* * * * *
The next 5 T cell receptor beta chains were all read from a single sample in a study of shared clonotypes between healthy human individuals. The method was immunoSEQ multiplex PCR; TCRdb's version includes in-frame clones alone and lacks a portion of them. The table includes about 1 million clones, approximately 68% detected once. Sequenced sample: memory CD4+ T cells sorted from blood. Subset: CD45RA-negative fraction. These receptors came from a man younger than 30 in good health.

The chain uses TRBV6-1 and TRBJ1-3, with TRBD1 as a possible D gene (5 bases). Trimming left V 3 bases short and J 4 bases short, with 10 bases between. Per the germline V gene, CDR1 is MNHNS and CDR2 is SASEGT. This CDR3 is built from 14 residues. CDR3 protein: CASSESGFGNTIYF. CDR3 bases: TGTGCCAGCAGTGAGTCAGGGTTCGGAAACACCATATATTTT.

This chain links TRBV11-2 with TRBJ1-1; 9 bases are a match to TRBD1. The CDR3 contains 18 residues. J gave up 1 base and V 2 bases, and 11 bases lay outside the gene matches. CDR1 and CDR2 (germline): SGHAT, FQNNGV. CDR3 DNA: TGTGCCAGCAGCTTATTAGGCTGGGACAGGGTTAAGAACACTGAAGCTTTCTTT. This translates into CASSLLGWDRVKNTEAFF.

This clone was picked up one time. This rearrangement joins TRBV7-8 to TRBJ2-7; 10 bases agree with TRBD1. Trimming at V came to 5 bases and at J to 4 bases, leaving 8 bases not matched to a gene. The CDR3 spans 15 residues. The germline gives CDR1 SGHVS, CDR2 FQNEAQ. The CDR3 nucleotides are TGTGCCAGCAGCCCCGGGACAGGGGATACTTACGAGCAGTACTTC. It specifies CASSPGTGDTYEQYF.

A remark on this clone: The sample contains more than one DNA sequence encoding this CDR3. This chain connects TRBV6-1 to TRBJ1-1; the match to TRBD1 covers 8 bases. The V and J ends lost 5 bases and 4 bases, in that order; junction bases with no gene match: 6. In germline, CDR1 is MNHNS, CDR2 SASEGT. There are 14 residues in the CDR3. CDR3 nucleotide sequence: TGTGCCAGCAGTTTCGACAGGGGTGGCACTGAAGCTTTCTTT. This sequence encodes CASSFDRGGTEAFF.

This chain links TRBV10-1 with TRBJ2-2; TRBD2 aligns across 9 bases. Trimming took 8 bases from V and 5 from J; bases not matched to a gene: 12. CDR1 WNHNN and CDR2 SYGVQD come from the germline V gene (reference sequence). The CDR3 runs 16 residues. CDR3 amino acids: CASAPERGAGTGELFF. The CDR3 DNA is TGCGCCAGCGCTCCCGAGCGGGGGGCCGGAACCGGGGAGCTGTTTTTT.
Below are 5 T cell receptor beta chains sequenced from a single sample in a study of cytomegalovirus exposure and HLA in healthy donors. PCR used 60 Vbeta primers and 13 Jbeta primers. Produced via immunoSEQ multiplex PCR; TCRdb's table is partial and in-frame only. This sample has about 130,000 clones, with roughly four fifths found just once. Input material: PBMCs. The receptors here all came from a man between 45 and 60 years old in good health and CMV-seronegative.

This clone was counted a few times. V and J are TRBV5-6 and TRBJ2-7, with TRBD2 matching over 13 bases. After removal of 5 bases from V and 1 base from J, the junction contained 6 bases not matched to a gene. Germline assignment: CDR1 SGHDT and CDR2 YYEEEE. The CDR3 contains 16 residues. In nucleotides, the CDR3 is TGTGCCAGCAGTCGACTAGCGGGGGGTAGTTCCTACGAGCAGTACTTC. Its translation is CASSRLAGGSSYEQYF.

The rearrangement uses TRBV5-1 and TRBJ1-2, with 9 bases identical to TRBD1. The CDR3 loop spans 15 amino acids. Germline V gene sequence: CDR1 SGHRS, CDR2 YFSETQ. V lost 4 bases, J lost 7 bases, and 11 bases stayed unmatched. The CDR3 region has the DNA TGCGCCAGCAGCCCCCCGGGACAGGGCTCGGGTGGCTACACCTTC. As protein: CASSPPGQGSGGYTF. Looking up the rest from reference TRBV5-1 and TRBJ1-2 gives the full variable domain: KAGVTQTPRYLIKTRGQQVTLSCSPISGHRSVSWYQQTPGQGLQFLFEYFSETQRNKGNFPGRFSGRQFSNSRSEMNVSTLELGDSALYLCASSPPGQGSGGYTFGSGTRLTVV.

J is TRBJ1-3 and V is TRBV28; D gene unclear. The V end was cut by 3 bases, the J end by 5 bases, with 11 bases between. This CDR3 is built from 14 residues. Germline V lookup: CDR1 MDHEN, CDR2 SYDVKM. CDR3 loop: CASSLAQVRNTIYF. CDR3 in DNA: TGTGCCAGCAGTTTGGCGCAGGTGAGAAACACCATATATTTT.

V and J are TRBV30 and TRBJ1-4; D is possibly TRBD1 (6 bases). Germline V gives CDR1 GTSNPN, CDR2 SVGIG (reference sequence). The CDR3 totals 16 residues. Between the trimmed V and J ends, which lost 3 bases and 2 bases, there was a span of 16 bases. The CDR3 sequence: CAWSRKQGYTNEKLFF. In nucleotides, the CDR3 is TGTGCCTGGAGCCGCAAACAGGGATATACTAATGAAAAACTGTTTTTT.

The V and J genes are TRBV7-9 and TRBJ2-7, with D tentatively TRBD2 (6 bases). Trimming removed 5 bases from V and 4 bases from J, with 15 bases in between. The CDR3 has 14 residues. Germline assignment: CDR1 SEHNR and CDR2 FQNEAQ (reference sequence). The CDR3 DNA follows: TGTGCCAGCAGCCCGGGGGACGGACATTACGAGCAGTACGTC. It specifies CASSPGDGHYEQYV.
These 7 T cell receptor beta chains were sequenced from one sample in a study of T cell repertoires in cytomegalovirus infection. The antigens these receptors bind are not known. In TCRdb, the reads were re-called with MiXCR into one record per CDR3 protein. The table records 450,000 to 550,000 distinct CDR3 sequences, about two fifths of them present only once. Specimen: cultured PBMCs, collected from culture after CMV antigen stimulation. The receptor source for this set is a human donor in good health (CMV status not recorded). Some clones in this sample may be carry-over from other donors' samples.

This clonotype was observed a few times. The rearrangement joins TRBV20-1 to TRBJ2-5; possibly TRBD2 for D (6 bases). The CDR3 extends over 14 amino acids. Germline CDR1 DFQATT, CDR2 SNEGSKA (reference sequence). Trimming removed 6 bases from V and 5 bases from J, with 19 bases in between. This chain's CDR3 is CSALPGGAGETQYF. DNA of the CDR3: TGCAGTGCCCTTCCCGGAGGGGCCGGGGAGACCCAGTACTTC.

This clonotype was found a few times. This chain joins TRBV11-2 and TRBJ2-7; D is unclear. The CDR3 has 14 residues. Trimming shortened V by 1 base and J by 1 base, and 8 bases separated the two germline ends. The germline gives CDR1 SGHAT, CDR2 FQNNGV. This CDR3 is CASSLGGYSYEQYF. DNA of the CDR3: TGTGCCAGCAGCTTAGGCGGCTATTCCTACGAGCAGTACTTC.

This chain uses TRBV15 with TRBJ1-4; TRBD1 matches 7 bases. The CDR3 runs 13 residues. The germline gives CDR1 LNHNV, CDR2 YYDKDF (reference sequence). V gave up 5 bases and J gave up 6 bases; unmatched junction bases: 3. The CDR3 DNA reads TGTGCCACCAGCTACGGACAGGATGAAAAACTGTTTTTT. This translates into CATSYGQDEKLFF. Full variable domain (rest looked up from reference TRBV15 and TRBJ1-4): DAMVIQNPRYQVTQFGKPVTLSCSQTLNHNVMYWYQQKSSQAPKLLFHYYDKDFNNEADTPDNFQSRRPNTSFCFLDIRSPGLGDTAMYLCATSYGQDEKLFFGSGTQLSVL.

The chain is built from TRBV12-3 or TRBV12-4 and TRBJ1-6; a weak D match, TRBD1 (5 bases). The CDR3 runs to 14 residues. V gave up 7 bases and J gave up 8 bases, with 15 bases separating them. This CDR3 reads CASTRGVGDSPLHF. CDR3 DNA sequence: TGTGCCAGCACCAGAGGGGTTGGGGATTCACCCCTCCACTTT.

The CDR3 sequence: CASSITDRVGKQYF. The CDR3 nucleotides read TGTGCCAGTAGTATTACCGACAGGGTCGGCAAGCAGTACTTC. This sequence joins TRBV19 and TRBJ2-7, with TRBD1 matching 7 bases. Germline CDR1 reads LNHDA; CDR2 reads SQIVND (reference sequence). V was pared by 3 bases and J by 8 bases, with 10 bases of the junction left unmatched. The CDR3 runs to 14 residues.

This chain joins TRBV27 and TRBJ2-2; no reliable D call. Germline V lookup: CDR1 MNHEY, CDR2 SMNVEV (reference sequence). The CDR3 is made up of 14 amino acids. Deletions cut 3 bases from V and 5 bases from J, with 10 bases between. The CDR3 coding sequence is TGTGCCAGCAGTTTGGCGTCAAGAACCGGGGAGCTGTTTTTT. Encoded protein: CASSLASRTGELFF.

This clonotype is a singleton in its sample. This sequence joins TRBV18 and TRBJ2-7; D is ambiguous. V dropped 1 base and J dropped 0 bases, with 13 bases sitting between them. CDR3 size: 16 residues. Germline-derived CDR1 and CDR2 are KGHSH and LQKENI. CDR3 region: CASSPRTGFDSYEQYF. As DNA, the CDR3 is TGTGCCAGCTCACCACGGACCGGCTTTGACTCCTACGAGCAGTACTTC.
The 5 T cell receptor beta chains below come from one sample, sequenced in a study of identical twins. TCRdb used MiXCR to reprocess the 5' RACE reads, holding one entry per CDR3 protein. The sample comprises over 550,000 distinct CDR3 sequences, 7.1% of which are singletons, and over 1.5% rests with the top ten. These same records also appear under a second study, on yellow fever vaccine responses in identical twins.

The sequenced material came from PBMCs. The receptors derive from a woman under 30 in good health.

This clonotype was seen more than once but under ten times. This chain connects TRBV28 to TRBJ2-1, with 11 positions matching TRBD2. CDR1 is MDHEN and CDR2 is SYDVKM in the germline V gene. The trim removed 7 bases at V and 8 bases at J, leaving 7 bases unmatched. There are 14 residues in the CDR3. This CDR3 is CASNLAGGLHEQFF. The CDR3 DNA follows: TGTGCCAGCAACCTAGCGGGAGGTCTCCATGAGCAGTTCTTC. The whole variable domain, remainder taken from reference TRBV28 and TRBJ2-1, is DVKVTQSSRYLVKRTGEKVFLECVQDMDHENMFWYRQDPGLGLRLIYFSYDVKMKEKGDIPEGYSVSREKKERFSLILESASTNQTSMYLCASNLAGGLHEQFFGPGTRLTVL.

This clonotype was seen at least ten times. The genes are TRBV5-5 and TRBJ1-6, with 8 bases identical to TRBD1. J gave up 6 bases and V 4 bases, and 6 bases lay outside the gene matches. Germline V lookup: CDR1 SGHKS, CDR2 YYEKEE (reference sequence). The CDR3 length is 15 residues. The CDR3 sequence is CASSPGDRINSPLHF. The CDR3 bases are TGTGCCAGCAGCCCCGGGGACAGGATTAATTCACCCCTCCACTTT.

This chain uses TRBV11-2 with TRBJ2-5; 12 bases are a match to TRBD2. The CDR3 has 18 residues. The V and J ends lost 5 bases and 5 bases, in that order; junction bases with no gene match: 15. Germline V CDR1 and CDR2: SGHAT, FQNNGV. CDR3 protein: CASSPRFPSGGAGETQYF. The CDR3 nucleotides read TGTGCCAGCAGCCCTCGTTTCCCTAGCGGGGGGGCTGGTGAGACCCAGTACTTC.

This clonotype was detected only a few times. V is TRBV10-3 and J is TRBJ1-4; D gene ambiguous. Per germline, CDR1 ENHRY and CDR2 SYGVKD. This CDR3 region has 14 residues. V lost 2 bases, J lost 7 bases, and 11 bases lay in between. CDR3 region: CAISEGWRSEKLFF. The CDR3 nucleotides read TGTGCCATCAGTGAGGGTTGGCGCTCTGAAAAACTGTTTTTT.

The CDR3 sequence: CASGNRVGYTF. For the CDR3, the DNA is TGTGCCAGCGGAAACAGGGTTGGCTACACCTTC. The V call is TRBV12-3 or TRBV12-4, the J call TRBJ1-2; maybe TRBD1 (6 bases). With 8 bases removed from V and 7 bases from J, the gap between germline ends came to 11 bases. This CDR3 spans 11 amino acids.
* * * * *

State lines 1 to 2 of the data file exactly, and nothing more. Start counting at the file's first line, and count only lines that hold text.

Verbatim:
The next 5 T cell receptor beta chains were all read from a single sample in a study of shared clonotypes between healthy human individuals. The method was immunoSEQ multiplex PCR; TCRdb's version includes in-frame clones alone and lacks a portion of them. The table includes about 1 million clones, approximately 68% detected once. Sequenced sample: memory CD4+ T cells sorted from blood. Subset: CD45RA-negative fraction. These receptors came from a man younger than 30 in good health.

The chain uses TRBV6-1 and TRBJ1-3, with TRBD1 as a possible D gene (5 bases). Trimming left V 3 bases short and J 4 bases short, with 10 bases between. Per the germline V gene, CDR1 is MNHNS and CDR2 is SASEGT. This CDR3 is built from 14 residues. CDR3 protein: CASSESGFGNTIYF. CDR3 bases: TGTGCCAGCAGTGAGTCAGGGTTCGGAAACACCATATATTTT.